The European academic sector has taken a stronger consortial negotiating posture, resulting in Big Deal cancellations. Today, equity investors and analysts want to know: Will this contagion spread from Europe to North America, resulting in global pandemic?
In Springer Nature’s “botched” IPO, did the market see it as one of the publishers at risk of being left behind by real innovation in scholarly communication and research workflow?
Instead of the rich and seamless digital library for scholarship that they need, researchers today encounter archipelagos of content bridged by infrastructure that is insufficient and often outdated. Researchers need a supercontinent. Will it be Elsevier, Digital Science, Clarivate, ResearchGate, or someone else? And what does this mean for other publishers?
Today, Clarivate is announcing that it recently acquired Kopernio, a startup launched last year to streamline access to scholarly content.
Publishers are understandably concerned about piracy, but the STM/NISO initiative RA21 “to align and simplify pathways to subscribed content across participating scientific platforms” has scoped its problem the wrong way. Simply put: It’s not about security. It’s about identity. Every individual should be in control of their own identity. Can RA21 realize its potential to serve the broader interests of scientists and academia, not just the understandable objectives of publishers and vendors?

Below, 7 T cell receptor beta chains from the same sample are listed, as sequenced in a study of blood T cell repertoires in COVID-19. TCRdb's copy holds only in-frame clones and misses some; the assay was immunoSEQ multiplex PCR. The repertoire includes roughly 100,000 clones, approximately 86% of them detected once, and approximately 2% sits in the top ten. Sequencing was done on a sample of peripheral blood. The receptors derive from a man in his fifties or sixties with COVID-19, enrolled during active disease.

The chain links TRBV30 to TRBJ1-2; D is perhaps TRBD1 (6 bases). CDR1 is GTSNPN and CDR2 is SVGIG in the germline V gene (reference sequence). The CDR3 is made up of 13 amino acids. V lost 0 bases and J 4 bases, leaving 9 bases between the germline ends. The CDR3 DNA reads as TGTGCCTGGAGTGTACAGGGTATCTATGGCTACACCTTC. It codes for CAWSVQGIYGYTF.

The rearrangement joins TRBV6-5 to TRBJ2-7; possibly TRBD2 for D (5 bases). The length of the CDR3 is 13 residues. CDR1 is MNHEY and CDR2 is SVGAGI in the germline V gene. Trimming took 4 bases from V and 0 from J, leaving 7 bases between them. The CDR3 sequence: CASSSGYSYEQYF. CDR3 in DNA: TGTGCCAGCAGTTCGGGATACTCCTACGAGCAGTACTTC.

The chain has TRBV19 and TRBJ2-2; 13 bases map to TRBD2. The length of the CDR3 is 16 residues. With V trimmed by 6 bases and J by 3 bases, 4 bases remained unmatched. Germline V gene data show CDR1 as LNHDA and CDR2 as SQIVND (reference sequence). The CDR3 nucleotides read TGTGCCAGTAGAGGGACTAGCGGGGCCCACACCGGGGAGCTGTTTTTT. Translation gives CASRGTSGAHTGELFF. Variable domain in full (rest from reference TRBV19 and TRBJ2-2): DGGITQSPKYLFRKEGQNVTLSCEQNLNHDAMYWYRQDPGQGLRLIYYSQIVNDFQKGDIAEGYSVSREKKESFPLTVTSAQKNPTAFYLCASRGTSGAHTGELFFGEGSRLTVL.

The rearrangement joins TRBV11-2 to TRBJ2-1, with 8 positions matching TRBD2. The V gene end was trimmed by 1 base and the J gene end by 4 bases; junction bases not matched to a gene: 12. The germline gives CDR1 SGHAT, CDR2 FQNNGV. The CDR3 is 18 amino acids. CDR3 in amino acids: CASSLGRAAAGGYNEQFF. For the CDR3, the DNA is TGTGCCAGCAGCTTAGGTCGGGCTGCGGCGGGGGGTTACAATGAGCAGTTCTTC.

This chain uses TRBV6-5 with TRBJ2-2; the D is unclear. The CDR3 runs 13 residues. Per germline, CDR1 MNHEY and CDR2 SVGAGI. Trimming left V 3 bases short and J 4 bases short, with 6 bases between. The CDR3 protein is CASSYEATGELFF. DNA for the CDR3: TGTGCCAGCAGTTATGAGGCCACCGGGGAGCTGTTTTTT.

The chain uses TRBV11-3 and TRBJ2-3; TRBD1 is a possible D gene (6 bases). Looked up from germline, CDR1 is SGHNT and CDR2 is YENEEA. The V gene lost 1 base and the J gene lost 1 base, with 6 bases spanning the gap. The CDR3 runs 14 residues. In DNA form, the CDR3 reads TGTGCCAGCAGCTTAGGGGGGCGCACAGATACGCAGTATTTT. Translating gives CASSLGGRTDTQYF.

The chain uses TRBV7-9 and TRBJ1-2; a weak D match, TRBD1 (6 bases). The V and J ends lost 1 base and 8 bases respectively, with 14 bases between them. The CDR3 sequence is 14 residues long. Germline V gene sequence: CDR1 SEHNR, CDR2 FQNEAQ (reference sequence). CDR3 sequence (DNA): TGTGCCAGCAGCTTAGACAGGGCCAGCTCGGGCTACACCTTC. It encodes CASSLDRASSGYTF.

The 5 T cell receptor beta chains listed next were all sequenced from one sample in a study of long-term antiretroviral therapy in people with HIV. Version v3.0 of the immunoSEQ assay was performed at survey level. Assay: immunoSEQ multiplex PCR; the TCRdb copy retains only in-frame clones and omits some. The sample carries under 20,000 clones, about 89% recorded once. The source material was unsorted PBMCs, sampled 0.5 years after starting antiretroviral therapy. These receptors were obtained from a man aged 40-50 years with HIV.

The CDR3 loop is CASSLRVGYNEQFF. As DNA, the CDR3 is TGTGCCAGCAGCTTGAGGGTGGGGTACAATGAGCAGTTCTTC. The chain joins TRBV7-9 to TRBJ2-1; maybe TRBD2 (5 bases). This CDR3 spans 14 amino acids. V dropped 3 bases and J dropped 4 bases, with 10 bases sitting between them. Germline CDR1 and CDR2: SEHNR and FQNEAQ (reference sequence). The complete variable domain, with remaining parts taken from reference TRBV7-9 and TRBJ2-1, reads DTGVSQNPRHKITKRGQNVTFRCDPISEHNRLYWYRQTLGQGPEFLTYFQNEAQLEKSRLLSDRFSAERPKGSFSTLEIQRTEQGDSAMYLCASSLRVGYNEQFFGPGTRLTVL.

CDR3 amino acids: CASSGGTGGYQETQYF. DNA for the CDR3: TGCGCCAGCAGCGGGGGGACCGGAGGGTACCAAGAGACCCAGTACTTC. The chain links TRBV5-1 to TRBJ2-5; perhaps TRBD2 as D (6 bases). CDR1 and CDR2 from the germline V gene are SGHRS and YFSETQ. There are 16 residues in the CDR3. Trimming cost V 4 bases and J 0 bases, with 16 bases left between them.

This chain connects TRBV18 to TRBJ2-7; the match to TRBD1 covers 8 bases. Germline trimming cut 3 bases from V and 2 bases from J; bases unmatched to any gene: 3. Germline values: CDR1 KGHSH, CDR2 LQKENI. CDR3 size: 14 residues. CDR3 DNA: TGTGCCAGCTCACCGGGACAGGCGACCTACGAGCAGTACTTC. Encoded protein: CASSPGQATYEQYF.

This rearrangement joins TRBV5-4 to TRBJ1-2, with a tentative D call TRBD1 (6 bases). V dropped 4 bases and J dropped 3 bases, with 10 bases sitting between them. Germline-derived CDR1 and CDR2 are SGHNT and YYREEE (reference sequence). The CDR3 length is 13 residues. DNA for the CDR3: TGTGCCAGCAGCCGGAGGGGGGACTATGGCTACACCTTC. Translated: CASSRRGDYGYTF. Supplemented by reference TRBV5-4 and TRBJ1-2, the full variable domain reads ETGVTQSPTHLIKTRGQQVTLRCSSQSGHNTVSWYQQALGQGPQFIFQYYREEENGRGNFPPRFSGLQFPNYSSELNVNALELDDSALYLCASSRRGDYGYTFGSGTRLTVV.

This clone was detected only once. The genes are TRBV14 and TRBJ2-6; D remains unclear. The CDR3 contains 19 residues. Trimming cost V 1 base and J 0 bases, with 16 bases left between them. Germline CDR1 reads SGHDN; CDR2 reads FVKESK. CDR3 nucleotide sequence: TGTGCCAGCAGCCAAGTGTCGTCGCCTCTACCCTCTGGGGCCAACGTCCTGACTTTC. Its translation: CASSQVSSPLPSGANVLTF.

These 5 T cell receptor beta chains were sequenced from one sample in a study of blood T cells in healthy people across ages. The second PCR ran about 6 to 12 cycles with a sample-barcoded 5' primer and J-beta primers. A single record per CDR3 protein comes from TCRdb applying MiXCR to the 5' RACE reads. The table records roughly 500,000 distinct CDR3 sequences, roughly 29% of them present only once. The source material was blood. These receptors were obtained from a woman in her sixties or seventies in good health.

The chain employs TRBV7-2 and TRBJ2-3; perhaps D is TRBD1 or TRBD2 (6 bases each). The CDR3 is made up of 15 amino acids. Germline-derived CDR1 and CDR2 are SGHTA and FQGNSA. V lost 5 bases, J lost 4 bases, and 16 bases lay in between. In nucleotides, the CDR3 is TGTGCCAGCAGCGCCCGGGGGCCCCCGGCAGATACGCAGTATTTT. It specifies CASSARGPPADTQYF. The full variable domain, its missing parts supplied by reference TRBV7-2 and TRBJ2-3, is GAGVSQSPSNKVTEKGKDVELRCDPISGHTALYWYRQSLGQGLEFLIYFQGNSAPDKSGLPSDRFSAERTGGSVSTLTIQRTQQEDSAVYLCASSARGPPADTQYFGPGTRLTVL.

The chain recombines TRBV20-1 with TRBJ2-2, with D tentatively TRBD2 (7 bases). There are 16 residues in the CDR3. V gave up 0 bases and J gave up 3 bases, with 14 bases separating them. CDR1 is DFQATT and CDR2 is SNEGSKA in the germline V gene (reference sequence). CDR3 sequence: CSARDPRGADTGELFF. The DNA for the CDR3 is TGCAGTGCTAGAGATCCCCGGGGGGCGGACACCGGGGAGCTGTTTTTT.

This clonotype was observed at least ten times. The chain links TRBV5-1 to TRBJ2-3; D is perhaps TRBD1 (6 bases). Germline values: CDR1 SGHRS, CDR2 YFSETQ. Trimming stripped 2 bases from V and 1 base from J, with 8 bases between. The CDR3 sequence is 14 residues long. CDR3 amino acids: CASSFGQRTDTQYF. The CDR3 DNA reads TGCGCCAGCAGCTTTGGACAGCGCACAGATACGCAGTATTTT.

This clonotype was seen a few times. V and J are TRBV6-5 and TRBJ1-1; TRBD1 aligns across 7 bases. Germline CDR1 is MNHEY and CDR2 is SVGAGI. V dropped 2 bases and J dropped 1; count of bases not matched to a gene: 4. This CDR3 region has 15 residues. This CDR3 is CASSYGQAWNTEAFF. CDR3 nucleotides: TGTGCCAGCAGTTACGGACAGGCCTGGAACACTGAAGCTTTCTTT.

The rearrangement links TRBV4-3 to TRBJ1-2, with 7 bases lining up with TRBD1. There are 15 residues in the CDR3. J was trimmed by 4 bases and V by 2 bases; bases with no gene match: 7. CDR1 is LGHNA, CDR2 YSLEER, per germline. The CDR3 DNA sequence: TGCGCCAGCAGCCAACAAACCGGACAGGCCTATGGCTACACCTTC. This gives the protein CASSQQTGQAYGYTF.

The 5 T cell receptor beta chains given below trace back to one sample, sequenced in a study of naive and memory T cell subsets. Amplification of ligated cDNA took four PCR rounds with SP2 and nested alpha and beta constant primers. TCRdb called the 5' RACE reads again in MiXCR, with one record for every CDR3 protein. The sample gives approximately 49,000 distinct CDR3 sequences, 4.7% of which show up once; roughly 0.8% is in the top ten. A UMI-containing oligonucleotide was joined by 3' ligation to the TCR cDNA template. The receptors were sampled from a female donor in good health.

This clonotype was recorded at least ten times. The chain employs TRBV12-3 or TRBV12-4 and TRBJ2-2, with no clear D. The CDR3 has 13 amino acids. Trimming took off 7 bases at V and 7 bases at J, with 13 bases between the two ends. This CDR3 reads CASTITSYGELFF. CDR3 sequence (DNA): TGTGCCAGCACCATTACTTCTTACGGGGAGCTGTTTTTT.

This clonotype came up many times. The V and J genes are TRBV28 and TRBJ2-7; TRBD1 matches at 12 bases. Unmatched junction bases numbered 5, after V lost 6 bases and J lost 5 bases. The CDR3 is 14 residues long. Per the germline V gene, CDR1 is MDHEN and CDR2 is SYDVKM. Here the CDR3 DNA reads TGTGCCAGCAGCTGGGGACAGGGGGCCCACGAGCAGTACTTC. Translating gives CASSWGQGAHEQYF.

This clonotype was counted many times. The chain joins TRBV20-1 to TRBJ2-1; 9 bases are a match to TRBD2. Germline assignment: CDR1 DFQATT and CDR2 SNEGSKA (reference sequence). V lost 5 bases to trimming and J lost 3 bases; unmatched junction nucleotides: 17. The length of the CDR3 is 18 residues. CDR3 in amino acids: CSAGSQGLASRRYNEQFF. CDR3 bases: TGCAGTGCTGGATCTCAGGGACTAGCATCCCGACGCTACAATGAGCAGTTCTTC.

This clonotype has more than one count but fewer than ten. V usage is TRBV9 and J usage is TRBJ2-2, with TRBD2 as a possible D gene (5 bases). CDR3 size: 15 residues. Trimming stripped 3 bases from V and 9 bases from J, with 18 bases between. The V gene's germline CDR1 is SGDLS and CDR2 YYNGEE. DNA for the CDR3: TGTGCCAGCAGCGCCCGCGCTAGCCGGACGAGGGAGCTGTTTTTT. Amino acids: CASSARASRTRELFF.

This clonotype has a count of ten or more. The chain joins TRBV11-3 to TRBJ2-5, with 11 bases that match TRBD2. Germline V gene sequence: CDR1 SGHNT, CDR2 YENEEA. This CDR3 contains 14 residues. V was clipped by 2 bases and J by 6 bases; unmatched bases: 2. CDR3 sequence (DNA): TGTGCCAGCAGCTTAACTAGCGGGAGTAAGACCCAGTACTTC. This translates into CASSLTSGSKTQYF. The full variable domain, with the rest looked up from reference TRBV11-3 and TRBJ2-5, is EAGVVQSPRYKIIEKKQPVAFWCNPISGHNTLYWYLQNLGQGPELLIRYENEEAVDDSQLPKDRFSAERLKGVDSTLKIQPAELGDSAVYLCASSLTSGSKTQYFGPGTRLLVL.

Breaking news today: Digital Science is launching a new citation index that includes a research analytics suite a modern article discovery and access experience. This new product, Dimensions, will offer stiff new competition for Elsevier and Clarivate.
Research workflow providers can be expected to lock in researchers and universities to their products through a variety of tactics. This piece provides an overview of what is meant by lock-in and a taxonomy of approaches that may be pursued.
As workflow providers build deep relationships with scientists early in the research lifecycle, how can publishers establish and maintain strong author relationships? This piece proposes a number of fundamental strategic options.
An emerging duopoly for the new class of scientific research workflow products could marginalize publishers large and small to the benefit of the Big Two. This first of two pieces provides the strategic context, while tomorrow we will review options for those publishers at risk of being left behind.
Scientific workflow providers Elsevier, Digital Science, and COS differ in their strategy. To what extent will they provide end-to-end integrated workflows?